With the XP guest running, go to Start/Run and type ‘msconfig’ and then press enter.
Then click on the BOOT.ini tab, and select the /SAFEBOOT checkbox. Then save and restart.
Once you are done, uncheck the box and reboot.→ Continue reading “How to Boot a WinXP Virtual Box Guest to Safe Mode”
To get it working under Fedora (RedHad, CentOS):
. The script requires unar but is not readily available for FC18. → Continue reading “Automate the Download of Windows VMs for Testing IE6, IE7, IE8, IE9, IE10 and IE11 with ievms”
Following is a list of services that can (for most applications) be turned off if you are setting up a bare-bones CentOS 6.4 server:
Automatic bug reporting services:
Power control and features, query battery and config status
Controls ‘at’ command queing, examining, or deleting jobs for later execution. Anything atd can do, cron can do
Auto fs mounting
For desktop environments:
MTA→ Continue reading “Services That Can Be Turned Off in a CentOS 6, Minimal Server”
I am setting up a cluster of KVM virtual machines and want to be able to ssh to them as the root user on the vm without having to enter a password.
The first thing that I did was create keys on the box from which I was going to make connections (A):
[rchapin@A .ssh]$ ssh-keygen
Generating public/private rsa key pair.
Enter file in which to save the key (/usr/local2/home/rchapin/.ssh/id_rsa):
Enter passphrase (empty for no passphrase):
Enter same passphrase again: → Continue reading “Setting Up Passwordless SSH Under CentOS 6 Running Selinux”
VisualVM is a great tool for peering into a running JVM. In many cases, it won’t be one that is running on your local box.
The first thing to be done is to get jstatd running on the remote machine:
Create a security policy file on the remote machine (this assumes that you have an additional layer of security and that the outside world cannot access these ports and/or you have a VPN set-up and you are operating in that
→ Continue reading “Running VisualVM to Examine a JVM on a Remote Host Via an SSH Tunnel/Proxy Connection”
At least under the FC 18 distro, there was no fancy GUI controls in the Advanced Settings for setting up an HTTP proxy over SSH for Chrome.
To get it all set up:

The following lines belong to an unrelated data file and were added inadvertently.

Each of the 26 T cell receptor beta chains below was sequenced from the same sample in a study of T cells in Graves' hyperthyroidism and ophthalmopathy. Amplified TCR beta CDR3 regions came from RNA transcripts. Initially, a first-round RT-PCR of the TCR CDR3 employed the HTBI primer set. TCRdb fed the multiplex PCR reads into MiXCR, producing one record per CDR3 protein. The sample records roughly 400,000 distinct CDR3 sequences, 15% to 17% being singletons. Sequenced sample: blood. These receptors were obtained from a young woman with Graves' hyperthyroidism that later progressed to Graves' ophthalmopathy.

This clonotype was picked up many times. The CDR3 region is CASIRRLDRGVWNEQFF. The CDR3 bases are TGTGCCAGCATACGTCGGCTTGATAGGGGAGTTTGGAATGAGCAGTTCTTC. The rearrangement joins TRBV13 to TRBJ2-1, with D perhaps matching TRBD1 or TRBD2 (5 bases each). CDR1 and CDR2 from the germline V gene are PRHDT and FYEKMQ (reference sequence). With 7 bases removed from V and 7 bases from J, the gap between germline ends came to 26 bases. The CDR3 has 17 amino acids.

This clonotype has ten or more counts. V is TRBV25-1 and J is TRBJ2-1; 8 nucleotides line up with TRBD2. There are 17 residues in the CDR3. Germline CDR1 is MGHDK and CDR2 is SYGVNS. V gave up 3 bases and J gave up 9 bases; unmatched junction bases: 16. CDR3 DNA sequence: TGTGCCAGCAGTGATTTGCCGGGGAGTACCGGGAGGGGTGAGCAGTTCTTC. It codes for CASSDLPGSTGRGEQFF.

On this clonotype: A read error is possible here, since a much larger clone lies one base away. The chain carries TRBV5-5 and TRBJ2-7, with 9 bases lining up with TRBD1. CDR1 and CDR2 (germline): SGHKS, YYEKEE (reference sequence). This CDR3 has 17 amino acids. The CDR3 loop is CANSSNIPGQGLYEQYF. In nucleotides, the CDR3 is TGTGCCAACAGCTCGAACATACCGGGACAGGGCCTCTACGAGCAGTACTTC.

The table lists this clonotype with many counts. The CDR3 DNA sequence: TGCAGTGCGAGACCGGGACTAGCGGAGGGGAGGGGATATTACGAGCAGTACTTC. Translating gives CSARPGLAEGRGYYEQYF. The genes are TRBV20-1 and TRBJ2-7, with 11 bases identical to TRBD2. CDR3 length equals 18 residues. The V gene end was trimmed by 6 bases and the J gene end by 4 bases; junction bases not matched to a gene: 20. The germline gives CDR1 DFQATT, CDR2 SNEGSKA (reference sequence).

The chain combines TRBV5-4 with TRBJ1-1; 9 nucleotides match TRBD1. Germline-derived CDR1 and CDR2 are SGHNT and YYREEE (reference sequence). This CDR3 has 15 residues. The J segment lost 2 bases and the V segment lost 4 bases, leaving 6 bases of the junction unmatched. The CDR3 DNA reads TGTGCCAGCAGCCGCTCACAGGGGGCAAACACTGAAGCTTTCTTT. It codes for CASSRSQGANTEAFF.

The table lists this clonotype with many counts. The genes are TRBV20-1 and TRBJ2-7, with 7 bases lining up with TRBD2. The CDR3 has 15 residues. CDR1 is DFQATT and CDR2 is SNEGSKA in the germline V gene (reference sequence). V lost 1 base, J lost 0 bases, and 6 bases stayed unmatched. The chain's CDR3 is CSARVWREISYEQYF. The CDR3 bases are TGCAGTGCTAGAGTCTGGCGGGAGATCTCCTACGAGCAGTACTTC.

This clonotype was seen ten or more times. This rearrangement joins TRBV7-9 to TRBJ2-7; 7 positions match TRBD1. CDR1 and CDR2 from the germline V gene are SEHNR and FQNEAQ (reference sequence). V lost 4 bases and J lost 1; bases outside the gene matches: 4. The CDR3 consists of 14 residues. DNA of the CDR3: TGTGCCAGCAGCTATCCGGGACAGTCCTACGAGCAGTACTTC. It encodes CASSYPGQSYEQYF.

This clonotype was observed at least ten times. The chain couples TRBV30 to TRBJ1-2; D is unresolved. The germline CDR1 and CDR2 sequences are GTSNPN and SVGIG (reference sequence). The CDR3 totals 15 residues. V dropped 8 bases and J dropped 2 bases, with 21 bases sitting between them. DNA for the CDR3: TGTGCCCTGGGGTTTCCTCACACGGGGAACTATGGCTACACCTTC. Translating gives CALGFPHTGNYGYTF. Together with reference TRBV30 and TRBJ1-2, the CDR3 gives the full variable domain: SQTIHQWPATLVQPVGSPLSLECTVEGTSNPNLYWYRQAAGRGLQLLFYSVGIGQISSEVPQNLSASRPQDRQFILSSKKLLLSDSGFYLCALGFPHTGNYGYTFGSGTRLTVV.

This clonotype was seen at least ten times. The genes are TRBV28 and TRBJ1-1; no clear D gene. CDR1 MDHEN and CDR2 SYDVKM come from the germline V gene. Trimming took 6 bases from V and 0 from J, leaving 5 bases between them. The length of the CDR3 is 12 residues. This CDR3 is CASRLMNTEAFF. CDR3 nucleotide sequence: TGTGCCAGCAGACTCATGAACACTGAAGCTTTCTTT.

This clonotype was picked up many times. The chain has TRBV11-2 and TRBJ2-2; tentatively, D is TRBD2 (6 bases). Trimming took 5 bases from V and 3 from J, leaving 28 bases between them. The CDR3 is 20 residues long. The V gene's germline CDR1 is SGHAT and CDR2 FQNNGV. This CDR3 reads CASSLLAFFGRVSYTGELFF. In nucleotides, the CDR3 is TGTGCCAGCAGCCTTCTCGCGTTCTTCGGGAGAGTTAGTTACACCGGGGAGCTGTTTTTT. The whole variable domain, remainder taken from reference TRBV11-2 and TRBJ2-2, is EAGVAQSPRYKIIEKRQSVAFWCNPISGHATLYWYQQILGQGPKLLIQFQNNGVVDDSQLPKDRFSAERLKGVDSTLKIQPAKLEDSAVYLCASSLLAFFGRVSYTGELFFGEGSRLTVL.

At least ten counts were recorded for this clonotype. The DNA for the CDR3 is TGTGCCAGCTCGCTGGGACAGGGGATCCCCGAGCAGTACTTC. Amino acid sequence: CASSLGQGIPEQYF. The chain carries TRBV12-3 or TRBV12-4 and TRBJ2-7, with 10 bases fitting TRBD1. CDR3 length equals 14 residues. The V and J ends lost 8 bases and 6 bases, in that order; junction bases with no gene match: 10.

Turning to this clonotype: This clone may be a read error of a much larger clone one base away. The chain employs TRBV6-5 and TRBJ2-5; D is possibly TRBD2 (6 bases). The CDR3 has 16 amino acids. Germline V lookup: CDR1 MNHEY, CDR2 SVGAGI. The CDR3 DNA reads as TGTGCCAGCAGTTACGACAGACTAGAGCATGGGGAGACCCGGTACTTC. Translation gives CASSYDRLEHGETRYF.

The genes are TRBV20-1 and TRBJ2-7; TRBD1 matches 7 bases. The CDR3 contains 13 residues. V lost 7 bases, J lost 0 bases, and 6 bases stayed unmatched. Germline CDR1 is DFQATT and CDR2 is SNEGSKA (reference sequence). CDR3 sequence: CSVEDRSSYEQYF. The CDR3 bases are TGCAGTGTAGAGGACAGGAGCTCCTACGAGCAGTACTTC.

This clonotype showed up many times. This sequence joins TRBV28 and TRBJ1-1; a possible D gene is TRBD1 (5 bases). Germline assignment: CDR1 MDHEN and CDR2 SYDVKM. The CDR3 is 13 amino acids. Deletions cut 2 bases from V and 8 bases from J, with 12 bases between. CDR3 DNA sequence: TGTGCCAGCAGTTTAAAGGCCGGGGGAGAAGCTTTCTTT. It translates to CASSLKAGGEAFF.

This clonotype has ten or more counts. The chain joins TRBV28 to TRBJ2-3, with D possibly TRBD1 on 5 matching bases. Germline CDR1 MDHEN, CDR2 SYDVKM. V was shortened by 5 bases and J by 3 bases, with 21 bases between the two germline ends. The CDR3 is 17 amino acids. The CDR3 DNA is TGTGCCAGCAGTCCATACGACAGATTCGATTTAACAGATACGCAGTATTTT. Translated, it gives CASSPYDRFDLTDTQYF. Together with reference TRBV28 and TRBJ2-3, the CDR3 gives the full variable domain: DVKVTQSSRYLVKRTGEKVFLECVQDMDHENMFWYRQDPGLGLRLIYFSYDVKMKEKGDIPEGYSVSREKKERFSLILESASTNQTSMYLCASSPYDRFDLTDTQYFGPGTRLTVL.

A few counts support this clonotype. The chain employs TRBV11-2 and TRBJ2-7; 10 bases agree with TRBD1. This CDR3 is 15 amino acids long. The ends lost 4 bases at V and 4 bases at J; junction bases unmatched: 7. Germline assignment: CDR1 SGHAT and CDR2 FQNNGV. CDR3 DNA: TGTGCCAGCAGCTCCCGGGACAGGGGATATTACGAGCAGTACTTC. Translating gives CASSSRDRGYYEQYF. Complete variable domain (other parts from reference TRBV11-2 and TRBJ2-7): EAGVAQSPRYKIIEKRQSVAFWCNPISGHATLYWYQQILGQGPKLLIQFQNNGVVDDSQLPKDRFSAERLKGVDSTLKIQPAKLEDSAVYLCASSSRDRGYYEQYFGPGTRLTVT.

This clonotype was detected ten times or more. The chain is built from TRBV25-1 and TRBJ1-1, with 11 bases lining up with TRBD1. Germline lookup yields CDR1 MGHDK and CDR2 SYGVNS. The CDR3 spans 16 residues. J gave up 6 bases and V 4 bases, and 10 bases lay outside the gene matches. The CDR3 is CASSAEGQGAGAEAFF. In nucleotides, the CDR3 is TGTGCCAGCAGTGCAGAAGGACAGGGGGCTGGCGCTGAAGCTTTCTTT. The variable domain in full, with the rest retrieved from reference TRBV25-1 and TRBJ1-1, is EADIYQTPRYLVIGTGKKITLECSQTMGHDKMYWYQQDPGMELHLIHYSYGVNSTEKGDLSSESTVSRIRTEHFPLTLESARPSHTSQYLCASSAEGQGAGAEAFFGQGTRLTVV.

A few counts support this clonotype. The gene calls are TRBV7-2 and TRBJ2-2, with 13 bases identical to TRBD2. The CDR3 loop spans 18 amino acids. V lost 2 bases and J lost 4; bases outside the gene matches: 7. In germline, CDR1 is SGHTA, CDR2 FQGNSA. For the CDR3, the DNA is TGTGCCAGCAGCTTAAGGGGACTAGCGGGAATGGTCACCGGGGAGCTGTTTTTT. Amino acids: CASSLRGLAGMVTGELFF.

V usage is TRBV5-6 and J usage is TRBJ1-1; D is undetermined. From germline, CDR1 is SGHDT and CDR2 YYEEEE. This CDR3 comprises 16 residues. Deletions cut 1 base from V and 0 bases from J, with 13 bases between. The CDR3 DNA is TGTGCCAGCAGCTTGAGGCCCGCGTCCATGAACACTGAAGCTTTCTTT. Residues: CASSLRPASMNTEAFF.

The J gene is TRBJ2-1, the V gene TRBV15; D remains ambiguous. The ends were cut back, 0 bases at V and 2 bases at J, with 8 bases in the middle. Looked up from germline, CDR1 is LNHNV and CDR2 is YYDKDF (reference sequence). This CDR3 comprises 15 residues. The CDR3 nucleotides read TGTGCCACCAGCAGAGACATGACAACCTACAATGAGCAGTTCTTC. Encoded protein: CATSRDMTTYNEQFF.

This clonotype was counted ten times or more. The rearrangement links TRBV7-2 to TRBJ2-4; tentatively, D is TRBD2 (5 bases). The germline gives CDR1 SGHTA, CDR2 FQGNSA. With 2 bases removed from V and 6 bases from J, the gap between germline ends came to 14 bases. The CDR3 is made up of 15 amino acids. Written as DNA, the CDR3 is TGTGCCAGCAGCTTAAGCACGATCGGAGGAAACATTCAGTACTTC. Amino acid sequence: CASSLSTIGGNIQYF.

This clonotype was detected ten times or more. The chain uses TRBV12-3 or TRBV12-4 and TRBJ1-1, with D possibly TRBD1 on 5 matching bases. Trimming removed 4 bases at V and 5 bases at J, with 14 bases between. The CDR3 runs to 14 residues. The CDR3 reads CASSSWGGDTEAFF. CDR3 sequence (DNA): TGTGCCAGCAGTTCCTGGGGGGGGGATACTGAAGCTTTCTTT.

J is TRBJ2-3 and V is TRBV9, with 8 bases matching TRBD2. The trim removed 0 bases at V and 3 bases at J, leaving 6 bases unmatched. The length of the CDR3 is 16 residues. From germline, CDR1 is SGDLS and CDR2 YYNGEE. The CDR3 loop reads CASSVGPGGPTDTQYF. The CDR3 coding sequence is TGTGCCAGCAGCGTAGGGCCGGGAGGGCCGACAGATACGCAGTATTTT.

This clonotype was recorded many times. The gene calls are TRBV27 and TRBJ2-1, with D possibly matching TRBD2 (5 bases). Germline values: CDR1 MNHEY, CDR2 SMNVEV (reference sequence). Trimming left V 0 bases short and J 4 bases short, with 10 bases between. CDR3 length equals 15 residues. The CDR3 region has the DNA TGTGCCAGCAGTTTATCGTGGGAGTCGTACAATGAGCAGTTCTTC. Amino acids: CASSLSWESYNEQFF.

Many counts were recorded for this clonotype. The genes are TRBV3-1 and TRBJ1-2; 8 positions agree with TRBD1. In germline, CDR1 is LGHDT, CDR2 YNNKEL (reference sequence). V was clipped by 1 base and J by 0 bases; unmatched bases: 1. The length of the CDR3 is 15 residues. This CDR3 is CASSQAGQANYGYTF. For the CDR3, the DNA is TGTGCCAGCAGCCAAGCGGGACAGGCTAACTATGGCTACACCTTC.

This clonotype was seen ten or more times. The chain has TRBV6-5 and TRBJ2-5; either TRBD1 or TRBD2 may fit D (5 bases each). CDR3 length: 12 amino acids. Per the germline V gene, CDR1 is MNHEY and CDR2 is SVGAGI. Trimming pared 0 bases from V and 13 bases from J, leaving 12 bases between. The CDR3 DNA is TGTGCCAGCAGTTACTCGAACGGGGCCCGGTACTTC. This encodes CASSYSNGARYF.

- Establish and ssh connection to the server to which you want to proxy:
- $ ssh -D localhost:1234 firstname.lastname@example.org, where 1234 is the port number you want to use for the proxy
Run google-chrome from the command line passing it the proxy setting:
- $ google-chrome –proxy-server=socks5://localhost:1234
→ Continue reading “Setting up an HTTP Proxy over SSH in Chrome under Fedora Core 18 Linux”
I have recently be introduced to the *nix screen command. Incredibly powerful tool for managing windows which mulitplexes a physical terminal between one or many processes. One of the uses it to maintain interactive shells on a remote server between remote connections to the machine.
It is enormously helpful when executing long running commands on remote servers. Especially those that timeout your ssh connection and or from machines that you are going to either disconnect from the net or shutdown.→ Continue reading “Screen Cheat Sheet”
If you need to stand up a quick HTTP Server to enable someone on your LAN to transfer some files use the following command in the directory that you want to ‘share’:
python -m SimpleHTTPServer
The default port is 8000, but you can run it as follows to specify a port
python -m SimpleHTTPServer 8080→ Continue reading “Quick and Dirty HTTP Server to Transfer Files”
A few years back I had an office mate who used a standing desk. He said that he had been using a standing desk for many years and that once he got used to it he liked it much better. Since then, I have noticed a number of studies that indicate sitting for extended periods of time is just plain bad for you.
For a while I have been wanting to make the switch, and today I took the plunge.→ Continue reading “Making the Switch to a Standing Desk”